Washington Redskins: Update On The Trademark Case That Could Impact Team’s Name
By Desmond Lee
The Band’s Lawyer Predictably Took The Position That All Offensive Names Are Protected By The First Amendment
Not surprisingly, the band’s lawyer, John Connell, pressed the absolutist position that any name, however offensive it may be, was protected by the First Amendment. Justice Sotomayor, however, tested the limits of his view by asking him whether the PTO should approve a trademark that “Donald Trump is a thief” even if it was proven that Trump, in fact, was not. Connell answered that the PTO was constitutionally duty bound to do so, to which Justice Sotomayor responded, “That makes no sense.”
Chief Justice Roberts, however, appeared to help Connell out by lobbing a softball question his way. The Chief Justice asked Connell whether the PTO could reject applications containing false statements like that on grounds that they were libelous, a form of speech that doesn’t enjoy First Amendment protection. Connell quickly took the hint and moderated his position to one took into account the distinction between trademarks that are objectively false and others which express an opinion.
The Chief Justice also assisted Connell in answering a hypothetical about a government-sponsored, Shakespearean-themed festival. If the purpose of that festival was to celebrate Shakespeare, couldn’t the government, the Chief Justice wondered, ban someone who wanted to engage in anti-Shakespearean conduct? Connell seemed to agree, explaining that the festival would be a limited forum created by the government. That, however, didn’t entirely satisfy the Chief Justice, who again led Connell into the answer he wanted to hear. In the Chief Justice’s view, enforcing a pro-Shakespearean message in his hypothetical might be appropriate since the festival is a small subset in the overall larger scheme of government regulation. More specifically, the festival wouldn’t compare to the “comprehensive nature” of the trademark program set forth in the Act.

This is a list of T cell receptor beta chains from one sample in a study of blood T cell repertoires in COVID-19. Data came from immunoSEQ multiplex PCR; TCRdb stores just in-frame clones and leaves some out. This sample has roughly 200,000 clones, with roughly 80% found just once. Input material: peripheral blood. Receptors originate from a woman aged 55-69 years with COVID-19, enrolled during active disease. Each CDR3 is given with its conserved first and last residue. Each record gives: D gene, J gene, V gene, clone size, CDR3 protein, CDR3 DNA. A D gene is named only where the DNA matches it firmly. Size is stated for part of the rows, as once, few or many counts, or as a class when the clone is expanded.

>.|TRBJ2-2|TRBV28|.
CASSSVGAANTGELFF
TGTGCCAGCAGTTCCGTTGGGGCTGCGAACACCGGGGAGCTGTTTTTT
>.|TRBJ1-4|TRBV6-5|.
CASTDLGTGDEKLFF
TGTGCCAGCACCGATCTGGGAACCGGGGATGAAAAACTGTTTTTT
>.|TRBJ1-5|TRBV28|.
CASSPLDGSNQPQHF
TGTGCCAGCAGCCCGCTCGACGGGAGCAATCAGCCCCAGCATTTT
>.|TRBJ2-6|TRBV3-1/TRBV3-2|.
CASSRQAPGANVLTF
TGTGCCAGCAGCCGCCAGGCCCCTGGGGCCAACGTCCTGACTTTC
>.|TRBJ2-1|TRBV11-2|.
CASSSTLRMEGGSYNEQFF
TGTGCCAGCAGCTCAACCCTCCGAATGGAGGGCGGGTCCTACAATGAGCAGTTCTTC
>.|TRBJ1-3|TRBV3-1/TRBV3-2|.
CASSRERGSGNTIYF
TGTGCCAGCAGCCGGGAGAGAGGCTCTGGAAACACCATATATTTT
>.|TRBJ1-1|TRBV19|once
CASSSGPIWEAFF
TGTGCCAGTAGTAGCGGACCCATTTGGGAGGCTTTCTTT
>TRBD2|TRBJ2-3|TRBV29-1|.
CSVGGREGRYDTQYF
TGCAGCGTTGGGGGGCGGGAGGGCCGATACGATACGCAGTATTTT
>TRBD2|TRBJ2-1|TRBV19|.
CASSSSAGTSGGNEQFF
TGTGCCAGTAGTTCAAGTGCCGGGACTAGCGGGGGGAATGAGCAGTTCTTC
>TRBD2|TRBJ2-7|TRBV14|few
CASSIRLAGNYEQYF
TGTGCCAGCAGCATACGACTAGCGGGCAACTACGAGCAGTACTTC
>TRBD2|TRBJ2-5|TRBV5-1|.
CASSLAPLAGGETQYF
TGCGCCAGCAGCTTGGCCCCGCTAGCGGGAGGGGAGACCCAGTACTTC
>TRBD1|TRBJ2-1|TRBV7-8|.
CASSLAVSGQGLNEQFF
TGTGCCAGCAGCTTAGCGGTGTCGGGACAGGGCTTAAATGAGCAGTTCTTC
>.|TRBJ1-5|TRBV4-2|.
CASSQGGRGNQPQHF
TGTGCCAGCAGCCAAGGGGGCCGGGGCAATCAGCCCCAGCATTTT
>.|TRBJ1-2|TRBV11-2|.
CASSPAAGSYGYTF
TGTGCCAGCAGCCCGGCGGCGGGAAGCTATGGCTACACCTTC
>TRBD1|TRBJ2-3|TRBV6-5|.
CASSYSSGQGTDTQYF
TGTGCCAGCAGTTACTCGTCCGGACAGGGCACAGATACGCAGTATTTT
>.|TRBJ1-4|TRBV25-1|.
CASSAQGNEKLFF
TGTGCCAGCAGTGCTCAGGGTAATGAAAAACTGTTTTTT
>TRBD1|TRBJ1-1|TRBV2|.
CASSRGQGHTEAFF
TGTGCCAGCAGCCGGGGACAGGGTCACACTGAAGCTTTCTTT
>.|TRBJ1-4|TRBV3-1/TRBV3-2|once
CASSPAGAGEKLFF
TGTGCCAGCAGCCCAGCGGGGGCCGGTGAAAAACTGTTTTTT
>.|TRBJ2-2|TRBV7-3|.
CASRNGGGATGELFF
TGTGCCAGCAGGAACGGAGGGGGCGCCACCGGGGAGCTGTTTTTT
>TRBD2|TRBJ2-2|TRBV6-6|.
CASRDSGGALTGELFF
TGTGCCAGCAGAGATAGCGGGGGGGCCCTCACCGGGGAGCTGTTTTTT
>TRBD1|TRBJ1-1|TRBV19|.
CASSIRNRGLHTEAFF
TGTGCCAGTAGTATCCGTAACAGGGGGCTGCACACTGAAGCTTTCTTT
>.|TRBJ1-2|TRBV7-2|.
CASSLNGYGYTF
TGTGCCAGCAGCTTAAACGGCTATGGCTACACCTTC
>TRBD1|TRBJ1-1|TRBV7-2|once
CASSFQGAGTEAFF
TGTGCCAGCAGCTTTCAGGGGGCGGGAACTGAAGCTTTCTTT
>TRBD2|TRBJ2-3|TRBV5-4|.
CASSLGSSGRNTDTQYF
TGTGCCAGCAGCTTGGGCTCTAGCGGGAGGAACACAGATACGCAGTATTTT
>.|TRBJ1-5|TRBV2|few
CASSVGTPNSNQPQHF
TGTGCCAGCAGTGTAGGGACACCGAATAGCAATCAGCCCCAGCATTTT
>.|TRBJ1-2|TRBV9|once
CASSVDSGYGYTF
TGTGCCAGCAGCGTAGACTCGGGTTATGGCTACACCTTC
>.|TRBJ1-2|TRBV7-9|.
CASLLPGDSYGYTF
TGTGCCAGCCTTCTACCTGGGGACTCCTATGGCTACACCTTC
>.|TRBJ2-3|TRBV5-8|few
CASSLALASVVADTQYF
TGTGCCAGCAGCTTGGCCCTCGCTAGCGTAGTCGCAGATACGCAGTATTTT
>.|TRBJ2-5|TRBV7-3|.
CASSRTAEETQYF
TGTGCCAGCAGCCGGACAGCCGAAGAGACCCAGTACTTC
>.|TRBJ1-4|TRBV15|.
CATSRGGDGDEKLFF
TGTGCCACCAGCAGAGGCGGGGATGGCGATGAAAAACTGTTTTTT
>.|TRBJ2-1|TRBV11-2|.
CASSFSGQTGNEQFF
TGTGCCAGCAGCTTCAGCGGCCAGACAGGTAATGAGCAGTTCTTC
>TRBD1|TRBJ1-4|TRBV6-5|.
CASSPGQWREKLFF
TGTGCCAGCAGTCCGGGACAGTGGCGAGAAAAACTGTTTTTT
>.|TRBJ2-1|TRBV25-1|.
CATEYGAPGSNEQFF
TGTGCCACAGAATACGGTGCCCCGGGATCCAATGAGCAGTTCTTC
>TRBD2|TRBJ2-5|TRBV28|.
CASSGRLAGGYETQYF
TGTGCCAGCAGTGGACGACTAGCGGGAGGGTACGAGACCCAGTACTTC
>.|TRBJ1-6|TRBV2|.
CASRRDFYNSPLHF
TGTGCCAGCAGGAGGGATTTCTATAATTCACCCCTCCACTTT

But Connell had difficulty responding to a question by Justice Sotomayor as to whether there was a First Amendment issue at all in the band’s case. She pointed out that the PTO’s function is to simply extend trademark protection to a name or slogan. If it rejects a trademark application or cancels a trademark, that doesn’t prohibit organizations like the band or the Redskins from exercising their First Amendment freedoms in using those names. Because it doesn’t, Justice Sotomayor asked how that burdens any First Amendment right that the band – or anyone else like the team – has. Connell danced around that question, instead arguing that drawing distinctions between offensive and non-offensive trademarks would amount to viewpoint regulation, something which the Constitution forbids.